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Posted : 2010-11-18 09:19
Updated : 2010-11-18 09:19

US Marine won’t participate in exercise in West Sea

By Jung Sung-ki

The U.S. Marine and Navy will not participate in the forthcoming amphibious training exercise with their South Korean counterparts scheduled for later this month, a spokesman for U.S. Forces Korea (USFK) said Wednesday.

Seoul’s Joint Chiefs of Staff (JCS) announced Tuesday a plan to hold a large-scale military drill from Nov. 22-30 with the participation of about 70,000 troops from all the four services of the South Korean Armed Forces.

As part of the “Hoguk” exercise, the South Korean and U.S. Marines and Navies had originally planned a joint amphibious exercise in the western waters of the Korean Peninsula. The U.S. Marine’s expeditionary force from Okinawa, Japan, was scheduled to take part in the landing exercise.

A local newspaper speculated that the cancellation of participation by the U.S. Marines in the exercise comes amid repeated complaints from China about joint maritime maneuvers conducted by U.S. and South Korean forces in the West Sea.

Beijing considers most of the West Sea, or Yellow Sea, to be its territory, despite international agreements that declare most of those areas to be open waters.

“The U.S. Marine and Navy participation in the annual ROK-U.S. amphibious training exercise had to be postponed due to scheduling conflicts,” Col. Jonathan Withington, chief of the USFK public affairs office, told The Korea Times. “The U.S. Pacific Command and U.S. Forces Korea will look for another opportunity to conduct this vital training at a later date.”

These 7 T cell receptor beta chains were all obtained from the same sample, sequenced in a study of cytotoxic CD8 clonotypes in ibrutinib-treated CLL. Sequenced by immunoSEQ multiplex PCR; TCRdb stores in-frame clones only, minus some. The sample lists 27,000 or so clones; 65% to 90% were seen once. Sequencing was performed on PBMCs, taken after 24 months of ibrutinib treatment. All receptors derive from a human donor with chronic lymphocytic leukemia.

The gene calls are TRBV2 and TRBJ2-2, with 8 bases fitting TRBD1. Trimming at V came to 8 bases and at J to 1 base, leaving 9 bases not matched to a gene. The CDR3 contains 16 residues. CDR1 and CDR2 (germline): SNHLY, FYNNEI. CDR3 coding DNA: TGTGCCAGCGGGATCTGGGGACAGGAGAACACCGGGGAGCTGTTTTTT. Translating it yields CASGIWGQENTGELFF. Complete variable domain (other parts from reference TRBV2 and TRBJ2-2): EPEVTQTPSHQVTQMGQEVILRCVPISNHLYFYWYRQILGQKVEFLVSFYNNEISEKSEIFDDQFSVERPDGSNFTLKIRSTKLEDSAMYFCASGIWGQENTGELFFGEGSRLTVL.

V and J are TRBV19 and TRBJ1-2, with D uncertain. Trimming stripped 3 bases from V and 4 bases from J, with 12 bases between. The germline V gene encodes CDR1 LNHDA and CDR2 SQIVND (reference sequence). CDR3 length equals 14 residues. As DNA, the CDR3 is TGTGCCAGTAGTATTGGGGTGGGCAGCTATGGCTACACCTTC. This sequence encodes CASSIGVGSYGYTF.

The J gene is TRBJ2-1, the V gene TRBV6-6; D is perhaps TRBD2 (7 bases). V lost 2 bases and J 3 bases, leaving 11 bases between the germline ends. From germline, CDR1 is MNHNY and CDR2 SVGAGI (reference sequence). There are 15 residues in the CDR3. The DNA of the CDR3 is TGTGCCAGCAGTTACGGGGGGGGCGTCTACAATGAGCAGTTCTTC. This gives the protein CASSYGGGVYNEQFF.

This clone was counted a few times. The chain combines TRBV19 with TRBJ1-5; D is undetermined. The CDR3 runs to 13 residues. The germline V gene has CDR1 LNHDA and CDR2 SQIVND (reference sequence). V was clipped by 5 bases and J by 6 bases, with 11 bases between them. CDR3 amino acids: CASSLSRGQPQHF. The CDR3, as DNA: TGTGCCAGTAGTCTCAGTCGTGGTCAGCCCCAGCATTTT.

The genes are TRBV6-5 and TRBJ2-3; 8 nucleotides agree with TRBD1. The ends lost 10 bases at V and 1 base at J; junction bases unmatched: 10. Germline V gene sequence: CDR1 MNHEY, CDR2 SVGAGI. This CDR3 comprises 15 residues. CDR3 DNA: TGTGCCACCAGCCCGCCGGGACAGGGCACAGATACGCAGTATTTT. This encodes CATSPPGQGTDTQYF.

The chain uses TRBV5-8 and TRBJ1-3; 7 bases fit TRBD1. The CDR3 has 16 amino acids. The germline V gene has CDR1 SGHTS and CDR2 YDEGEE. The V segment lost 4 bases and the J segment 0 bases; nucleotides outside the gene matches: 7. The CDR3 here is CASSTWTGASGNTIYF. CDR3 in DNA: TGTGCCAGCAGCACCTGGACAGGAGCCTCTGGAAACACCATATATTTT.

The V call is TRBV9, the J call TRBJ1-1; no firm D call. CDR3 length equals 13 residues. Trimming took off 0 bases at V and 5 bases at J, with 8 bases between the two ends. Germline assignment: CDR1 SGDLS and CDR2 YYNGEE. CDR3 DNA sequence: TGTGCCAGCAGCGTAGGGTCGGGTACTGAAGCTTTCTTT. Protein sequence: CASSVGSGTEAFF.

The annual exercise is important for maintaining the combat readiness of both the Combined Forces Command and the ROK-U.S. alliance, the colonel added.

South Korea has staged a series of massive military drills along with the U.S. military in recent months in a show of strength against North Korea in the aftermath of the sinking of one of the South’s warships in March this year.

In May, a Seoul-led international team of investigators determined that the ship, Cheonan, was sunk by a torpedo fired from a North Korean submarine.

Forty-six sailors were killed in the incident. North Korea denies the allegation.

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